TF: Any tricks in Cinema 4D to assist with populating items like the corals, schooling fish, and bubbles?
TG: There were so many tricks, cheats, and hacks – mostly involving X-particles. But I was especially proud of the trail of bubbles from the submarine. That was a neat combination of X-Particles and Redshift. X-Particles can easily emit a steady stream of spheres controlled by dynamics, but what’s more difficult is to give each bubble a slightly different shape and wobble. So, by giving every particle a unique color from a gradient in X-Particles, Redshift could apply a unique value and type of displacement using that color as a data map to drive the wobble. It’s a great example of what X-Particles, Cinema 4D, and Redshift can do together.
For the fish flocking, in the beginning, I couldn’t keep the fish apart without using actual, physically correct, per-particle collisions. This increased simulation times exponentially. I eventually discovered by using a simple repulsion force between particles with constraints I could achieve the look I wanted with much less time. This project would not have been possible in the 3 weeks I had for actual production without these kinds of techniques. Not to mention being able to grab textures from the Everyday Materials Collection and lit with my own HDRI pack in conjunction with Greyscalegorilla HDRI Link.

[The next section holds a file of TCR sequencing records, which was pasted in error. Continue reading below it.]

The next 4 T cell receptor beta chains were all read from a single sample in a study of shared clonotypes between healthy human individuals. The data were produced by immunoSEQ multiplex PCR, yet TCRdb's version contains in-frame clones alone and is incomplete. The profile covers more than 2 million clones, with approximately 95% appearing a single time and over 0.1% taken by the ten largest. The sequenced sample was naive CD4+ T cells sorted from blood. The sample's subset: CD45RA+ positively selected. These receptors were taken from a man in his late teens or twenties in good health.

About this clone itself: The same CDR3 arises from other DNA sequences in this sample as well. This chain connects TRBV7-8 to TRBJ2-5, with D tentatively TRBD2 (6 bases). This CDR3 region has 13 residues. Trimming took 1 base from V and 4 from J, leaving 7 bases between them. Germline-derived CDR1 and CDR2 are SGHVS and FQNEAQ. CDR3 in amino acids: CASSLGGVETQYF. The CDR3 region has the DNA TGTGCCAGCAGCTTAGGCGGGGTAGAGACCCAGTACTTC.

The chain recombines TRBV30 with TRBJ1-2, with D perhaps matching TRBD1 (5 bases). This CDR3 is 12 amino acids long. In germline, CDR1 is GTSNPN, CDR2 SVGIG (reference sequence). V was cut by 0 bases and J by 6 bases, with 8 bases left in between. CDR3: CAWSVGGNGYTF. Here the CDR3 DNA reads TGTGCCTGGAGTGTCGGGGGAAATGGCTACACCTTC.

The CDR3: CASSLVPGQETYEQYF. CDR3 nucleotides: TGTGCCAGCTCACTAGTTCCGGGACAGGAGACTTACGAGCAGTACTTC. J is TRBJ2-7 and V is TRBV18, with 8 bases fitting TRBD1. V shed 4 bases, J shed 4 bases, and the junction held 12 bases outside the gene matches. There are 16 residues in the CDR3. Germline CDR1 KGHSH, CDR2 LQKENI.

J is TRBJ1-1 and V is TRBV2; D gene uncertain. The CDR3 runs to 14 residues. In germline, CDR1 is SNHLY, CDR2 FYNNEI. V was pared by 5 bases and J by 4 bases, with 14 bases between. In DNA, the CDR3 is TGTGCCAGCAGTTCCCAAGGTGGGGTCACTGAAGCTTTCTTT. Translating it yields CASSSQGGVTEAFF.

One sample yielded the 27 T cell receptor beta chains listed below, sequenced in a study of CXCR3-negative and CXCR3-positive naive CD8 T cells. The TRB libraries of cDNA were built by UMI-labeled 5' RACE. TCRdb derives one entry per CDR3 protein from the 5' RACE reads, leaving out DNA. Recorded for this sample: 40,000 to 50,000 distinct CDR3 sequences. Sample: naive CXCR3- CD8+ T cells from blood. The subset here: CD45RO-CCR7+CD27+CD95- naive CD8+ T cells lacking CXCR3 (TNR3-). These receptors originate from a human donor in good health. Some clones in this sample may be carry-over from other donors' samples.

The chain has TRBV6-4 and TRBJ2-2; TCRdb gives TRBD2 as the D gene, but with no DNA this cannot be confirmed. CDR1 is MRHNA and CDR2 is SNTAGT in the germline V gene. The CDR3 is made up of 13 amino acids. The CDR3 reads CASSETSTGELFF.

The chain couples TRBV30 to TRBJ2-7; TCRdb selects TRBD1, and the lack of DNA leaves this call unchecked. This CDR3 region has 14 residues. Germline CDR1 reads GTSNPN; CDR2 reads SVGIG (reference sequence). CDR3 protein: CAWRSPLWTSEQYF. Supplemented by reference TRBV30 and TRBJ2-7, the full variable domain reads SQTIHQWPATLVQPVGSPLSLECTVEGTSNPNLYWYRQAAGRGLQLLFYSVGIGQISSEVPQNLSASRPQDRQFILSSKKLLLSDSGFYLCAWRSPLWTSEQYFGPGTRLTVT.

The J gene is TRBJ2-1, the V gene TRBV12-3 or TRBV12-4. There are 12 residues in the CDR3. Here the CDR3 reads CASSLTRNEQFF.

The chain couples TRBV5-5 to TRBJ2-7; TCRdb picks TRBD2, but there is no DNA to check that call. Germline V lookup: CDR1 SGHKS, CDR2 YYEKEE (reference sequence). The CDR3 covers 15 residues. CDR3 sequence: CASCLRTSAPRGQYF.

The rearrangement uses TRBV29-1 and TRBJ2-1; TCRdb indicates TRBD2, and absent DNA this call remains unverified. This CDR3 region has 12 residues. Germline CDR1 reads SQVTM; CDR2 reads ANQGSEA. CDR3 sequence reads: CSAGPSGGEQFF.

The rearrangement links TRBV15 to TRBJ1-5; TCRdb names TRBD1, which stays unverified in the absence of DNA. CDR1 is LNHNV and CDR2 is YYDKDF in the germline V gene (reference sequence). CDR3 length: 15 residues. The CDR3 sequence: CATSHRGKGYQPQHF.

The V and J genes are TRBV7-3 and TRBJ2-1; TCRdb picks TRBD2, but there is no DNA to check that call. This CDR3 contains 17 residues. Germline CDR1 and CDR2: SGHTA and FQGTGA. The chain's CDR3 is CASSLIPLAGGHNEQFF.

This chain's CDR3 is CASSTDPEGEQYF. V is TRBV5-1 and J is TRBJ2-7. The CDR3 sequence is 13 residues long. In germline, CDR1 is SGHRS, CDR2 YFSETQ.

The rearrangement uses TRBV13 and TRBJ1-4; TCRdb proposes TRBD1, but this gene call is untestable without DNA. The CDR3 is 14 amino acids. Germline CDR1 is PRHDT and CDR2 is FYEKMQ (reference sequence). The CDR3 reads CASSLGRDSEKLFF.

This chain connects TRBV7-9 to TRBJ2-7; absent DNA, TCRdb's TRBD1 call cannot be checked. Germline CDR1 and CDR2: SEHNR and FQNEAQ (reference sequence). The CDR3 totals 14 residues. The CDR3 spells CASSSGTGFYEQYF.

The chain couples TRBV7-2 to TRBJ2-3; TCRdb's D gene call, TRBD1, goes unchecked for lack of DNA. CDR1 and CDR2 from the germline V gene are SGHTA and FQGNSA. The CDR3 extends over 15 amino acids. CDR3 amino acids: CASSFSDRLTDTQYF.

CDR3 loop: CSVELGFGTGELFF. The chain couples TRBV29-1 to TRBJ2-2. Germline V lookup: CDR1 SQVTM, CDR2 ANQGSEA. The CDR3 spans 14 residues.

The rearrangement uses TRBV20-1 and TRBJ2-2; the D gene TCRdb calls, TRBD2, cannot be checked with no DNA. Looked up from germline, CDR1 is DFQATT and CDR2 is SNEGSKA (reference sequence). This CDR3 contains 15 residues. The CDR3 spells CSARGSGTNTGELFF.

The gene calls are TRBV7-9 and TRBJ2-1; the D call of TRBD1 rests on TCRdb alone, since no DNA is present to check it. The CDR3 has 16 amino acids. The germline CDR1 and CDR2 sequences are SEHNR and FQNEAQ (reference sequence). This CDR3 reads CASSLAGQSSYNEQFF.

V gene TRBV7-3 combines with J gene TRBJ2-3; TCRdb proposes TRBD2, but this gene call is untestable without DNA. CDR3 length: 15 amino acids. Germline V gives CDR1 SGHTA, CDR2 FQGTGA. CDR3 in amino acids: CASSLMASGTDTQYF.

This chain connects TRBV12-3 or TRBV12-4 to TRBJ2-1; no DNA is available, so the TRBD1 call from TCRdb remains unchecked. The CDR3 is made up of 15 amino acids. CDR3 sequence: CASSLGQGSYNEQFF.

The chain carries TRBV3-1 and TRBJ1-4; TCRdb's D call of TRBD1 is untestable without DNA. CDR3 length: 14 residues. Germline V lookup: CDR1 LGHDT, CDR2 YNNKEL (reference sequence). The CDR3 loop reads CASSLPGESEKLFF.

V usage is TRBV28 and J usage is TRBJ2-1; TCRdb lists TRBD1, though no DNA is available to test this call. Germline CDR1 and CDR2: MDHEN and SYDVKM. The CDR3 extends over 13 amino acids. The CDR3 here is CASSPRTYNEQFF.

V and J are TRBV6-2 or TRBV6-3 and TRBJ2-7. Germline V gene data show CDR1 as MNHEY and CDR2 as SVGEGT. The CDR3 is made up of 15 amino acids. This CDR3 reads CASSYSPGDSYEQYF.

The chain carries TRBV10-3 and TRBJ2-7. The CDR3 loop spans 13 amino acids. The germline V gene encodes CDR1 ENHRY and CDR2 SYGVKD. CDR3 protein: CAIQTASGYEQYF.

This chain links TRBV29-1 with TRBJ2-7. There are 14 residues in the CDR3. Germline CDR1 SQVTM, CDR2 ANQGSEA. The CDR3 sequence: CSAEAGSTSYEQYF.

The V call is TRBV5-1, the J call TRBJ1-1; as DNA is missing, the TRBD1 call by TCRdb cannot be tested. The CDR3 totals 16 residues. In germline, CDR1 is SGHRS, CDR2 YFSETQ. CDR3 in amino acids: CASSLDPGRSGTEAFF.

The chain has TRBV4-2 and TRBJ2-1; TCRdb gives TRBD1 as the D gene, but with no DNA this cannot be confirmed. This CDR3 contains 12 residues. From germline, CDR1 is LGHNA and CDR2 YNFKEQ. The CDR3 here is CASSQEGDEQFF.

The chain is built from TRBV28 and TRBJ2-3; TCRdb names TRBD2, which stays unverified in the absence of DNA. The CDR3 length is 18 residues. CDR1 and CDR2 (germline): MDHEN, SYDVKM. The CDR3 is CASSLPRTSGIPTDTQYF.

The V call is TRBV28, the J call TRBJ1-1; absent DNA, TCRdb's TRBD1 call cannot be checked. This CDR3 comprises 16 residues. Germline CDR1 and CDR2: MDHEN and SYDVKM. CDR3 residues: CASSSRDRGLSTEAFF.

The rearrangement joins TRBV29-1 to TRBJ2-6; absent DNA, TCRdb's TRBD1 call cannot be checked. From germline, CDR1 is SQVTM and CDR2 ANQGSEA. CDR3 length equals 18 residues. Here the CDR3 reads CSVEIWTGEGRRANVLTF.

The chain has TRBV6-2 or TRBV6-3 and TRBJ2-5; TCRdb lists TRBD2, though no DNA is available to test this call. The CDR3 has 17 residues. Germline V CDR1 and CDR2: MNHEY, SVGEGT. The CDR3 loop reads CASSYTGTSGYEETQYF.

NAB 2019: A Whirlwind Week in Pictures
See photos from the Maxon Booth at NAB 2019, and much more!
View our NAB 2019 Photo Gallery
TF: You used a lot of tools in this production! Can you give us a quick list of third-party tools you used?
- Maxon Cinema 4D R20
- Insydium X-Particles
- Jawset Turbulence FD
- Greyscalegorilla Everyday Materials Collection
- Greyscalegorilla HDRI Link
- Boris Sapphire
- Blackmagic Design Davinci Resolve and Fusion
- Adobe After Effects & Premiere
- HB Modelingbundle
- Quadspinner Gaea (terrain)
- Greyscalegorilla Happy Toolbox Collection
Toolfarm Brand ID Credits:
3D/Animation: Teddy Gage
Color Grade: Michele Terpstra
Music: Jacob Edelstein
Voiceover: Michele & Dan Terpstra
Sound Effects: Ric Viers
News: Maxon Acquires Redshift Rendering Technologies
There was some big news at NAB from Maxon. Maxon was nominated for the product of the year at NAB 2019. Furthermore, Maxon also announced the acquisition of Redshift Rendering Technologies, Inc., developers of the Redshift rendering engine.